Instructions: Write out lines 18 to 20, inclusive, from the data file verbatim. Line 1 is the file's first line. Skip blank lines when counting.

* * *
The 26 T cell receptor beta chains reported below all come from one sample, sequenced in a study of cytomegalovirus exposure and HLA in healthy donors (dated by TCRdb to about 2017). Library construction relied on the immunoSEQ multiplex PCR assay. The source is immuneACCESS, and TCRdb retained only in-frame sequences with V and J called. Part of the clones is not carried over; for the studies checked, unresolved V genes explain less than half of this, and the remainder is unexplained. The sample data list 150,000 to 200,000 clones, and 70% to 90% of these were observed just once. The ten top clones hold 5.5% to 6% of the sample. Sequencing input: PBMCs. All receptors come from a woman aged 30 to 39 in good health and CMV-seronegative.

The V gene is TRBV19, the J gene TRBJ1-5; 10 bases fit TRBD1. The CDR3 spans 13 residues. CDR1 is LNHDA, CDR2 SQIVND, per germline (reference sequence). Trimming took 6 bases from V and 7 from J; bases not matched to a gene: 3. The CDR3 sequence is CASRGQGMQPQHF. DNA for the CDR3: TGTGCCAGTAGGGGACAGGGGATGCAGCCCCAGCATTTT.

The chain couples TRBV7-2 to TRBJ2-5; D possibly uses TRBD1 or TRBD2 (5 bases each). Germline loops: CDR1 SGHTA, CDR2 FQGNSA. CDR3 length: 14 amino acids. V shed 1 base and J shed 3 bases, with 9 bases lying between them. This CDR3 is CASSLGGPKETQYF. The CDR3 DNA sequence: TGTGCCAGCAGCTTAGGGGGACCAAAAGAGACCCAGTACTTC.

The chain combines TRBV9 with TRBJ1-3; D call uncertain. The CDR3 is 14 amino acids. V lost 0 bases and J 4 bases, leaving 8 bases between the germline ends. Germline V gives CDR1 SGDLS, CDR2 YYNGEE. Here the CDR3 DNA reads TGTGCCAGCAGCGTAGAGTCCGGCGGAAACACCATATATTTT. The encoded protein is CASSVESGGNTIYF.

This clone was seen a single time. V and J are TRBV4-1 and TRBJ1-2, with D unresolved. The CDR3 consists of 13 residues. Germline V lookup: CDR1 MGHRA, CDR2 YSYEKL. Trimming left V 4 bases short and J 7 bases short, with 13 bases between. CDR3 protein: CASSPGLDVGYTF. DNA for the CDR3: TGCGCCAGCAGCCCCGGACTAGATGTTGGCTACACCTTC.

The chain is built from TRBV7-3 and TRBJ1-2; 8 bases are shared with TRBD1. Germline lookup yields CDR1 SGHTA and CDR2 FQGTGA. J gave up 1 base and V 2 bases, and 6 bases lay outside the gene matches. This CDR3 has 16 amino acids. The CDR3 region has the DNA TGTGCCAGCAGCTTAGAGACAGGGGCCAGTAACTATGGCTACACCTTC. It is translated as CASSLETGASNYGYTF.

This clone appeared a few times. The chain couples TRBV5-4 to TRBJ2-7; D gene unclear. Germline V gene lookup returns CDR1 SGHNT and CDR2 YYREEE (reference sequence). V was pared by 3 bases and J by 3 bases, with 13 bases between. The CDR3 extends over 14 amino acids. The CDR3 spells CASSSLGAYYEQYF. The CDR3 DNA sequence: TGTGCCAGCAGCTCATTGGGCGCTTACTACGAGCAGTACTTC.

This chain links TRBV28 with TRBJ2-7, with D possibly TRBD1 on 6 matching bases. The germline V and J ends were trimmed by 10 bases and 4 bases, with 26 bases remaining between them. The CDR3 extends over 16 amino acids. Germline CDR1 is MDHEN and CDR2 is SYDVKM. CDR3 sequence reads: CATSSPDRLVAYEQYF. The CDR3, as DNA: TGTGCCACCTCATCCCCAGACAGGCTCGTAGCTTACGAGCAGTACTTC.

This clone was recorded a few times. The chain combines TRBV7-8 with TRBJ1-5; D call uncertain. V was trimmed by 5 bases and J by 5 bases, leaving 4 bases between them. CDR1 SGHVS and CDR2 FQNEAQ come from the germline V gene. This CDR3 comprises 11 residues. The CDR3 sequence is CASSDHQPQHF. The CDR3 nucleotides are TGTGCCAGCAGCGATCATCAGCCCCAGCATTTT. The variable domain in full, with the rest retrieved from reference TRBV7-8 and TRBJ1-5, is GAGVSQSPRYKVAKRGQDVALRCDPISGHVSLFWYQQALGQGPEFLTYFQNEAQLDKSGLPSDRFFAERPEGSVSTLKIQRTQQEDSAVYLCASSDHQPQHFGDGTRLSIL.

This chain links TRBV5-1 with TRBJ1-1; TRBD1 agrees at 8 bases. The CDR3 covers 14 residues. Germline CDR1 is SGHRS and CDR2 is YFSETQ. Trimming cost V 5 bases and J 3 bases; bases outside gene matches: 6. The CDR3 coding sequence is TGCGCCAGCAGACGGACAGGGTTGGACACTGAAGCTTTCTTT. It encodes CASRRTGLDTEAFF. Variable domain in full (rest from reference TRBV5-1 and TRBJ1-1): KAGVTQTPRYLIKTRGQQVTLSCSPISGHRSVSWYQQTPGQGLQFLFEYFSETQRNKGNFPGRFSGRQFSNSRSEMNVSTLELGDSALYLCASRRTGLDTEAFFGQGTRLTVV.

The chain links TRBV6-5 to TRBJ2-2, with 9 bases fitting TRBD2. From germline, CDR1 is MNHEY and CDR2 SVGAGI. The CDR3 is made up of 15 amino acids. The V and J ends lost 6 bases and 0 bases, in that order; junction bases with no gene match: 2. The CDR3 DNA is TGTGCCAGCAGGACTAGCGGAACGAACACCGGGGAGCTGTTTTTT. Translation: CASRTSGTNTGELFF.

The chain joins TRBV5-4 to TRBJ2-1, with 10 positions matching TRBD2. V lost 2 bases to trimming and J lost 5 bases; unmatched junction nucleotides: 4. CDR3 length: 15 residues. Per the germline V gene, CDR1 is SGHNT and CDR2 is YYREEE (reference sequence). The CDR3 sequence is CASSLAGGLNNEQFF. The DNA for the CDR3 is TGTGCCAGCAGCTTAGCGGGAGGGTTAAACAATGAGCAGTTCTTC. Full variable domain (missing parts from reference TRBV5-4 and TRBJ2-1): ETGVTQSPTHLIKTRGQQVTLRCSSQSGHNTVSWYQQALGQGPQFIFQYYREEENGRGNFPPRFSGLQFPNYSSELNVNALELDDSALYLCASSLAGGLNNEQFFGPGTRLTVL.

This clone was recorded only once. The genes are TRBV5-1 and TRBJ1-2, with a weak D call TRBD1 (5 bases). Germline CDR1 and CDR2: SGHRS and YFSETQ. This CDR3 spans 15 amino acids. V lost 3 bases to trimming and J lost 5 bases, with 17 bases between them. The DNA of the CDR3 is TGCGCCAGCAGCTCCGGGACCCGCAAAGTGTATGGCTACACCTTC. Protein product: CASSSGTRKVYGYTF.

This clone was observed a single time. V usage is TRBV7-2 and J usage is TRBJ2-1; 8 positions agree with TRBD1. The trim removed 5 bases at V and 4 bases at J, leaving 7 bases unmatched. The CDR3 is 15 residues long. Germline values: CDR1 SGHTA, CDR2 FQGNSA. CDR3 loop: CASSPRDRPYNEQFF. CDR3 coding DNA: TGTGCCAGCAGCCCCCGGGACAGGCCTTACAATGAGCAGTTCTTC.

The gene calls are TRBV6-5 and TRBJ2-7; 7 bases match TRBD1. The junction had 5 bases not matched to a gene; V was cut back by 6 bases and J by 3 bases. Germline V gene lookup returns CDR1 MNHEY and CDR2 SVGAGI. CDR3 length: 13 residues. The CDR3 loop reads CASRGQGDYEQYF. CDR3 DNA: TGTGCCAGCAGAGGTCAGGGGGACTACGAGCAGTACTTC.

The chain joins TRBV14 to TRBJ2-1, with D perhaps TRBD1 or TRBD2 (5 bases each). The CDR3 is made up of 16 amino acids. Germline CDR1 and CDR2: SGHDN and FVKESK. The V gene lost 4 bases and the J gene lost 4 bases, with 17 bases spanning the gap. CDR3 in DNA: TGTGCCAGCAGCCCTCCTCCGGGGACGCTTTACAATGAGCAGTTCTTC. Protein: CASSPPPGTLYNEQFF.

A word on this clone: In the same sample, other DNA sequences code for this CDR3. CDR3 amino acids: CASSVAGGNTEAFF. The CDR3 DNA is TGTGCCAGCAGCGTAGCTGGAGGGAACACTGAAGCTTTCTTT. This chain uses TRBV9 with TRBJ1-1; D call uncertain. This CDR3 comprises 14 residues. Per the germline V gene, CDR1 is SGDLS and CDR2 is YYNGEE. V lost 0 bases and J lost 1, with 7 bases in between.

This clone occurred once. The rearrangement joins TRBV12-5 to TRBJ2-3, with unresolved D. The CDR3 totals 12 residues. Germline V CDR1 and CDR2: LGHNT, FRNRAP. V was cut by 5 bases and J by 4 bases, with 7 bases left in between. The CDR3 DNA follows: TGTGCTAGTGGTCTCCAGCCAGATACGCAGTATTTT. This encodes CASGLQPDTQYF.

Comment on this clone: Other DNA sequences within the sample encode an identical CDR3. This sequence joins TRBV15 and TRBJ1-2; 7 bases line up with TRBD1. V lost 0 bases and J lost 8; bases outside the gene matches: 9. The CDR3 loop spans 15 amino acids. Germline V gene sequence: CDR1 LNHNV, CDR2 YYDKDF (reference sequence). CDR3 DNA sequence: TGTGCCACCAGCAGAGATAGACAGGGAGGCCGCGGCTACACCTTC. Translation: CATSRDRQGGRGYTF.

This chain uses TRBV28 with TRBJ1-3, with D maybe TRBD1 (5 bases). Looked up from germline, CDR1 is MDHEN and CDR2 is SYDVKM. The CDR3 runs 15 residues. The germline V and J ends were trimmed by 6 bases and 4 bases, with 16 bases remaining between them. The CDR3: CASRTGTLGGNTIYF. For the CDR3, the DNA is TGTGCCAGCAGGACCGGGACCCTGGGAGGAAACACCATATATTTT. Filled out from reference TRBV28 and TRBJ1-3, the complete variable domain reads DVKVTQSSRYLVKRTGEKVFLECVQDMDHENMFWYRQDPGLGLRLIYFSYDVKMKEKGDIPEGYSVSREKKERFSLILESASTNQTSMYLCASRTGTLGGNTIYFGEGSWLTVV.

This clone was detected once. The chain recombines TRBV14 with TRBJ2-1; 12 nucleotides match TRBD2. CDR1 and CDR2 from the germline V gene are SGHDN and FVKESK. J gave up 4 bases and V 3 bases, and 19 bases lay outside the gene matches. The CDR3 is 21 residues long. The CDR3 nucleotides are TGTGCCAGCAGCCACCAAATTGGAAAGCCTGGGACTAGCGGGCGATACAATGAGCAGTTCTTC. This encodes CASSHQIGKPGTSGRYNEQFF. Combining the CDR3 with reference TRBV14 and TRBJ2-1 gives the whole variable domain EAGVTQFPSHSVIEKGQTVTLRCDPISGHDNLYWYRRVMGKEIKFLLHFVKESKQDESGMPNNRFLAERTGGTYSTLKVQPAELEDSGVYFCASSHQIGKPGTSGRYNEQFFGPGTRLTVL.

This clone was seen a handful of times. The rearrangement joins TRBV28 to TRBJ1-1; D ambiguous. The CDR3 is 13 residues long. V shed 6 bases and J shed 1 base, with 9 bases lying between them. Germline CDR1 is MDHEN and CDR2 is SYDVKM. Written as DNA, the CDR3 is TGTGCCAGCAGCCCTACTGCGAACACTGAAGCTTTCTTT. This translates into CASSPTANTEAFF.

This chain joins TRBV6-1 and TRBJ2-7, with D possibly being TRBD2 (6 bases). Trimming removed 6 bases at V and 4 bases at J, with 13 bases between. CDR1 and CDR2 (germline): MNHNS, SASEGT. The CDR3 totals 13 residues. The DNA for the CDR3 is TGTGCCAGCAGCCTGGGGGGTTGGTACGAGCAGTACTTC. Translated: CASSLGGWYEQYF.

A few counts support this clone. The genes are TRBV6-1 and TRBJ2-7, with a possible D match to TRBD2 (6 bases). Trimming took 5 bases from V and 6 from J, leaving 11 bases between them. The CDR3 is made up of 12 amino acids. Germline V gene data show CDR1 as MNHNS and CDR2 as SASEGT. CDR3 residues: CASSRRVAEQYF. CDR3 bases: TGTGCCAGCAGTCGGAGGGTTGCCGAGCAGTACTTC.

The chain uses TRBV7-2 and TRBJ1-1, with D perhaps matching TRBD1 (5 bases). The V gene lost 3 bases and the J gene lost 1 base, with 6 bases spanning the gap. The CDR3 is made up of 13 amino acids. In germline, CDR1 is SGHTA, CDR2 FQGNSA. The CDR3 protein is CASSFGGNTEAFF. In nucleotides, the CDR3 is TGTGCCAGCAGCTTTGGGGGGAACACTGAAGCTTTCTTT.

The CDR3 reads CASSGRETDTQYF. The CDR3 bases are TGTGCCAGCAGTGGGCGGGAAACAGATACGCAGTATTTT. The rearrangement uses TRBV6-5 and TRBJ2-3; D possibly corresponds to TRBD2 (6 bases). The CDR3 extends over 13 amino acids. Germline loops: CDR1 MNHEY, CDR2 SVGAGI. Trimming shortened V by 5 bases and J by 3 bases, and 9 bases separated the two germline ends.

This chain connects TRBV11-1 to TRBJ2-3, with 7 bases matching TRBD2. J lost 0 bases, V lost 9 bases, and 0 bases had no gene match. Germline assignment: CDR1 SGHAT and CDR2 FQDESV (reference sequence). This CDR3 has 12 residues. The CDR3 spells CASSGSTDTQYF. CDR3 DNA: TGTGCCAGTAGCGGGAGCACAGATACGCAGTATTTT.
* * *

This clone occurred once. The rearrangement joins TRBV12-5 to TRBJ2-3, with unresolved D. The CDR3 totals 12 residues. Germline V CDR1 and CDR2: LGHNT, FRNRAP. V was cut by 5 bases and J by 4 bases, with 7 bases left in between. The CDR3 DNA follows: TGTGCTAGTGGTCTCCAGCCAGATACGCAGTATTTT. This encodes CASGLQPDTQYF.

Comment on this clone: Other DNA sequences within the sample encode an identical CDR3. This sequence joins TRBV15 and TRBJ1-2; 7 bases line up with TRBD1. V lost 0 bases and J lost 8; bases outside the gene matches: 9. The CDR3 loop spans 15 amino acids. Germline V gene sequence: CDR1 LNHNV, CDR2 YYDKDF (reference sequence). CDR3 DNA sequence: TGTGCCACCAGCAGAGATAGACAGGGAGGCCGCGGCTACACCTTC. Translation: CATSRDRQGGRGYTF.

This chain uses TRBV28 with TRBJ1-3, with D maybe TRBD1 (5 bases). Looked up from germline, CDR1 is MDHEN and CDR2 is SYDVKM. The CDR3 runs 15 residues. The germline V and J ends were trimmed by 6 bases and 4 bases, with 16 bases remaining between them. The CDR3: CASRTGTLGGNTIYF. For the CDR3, the DNA is TGTGCCAGCAGGACCGGGACCCTGGGAGGAAACACCATATATTTT. Filled out from reference TRBV28 and TRBJ1-3, the complete variable domain reads DVKVTQSSRYLVKRTGEKVFLECVQDMDHENMFWYRQDPGLGLRLIYFSYDVKMKEKGDIPEGYSVSREKKERFSLILESASTNQTSMYLCASRTGTLGGNTIYFGEGSWLTVV.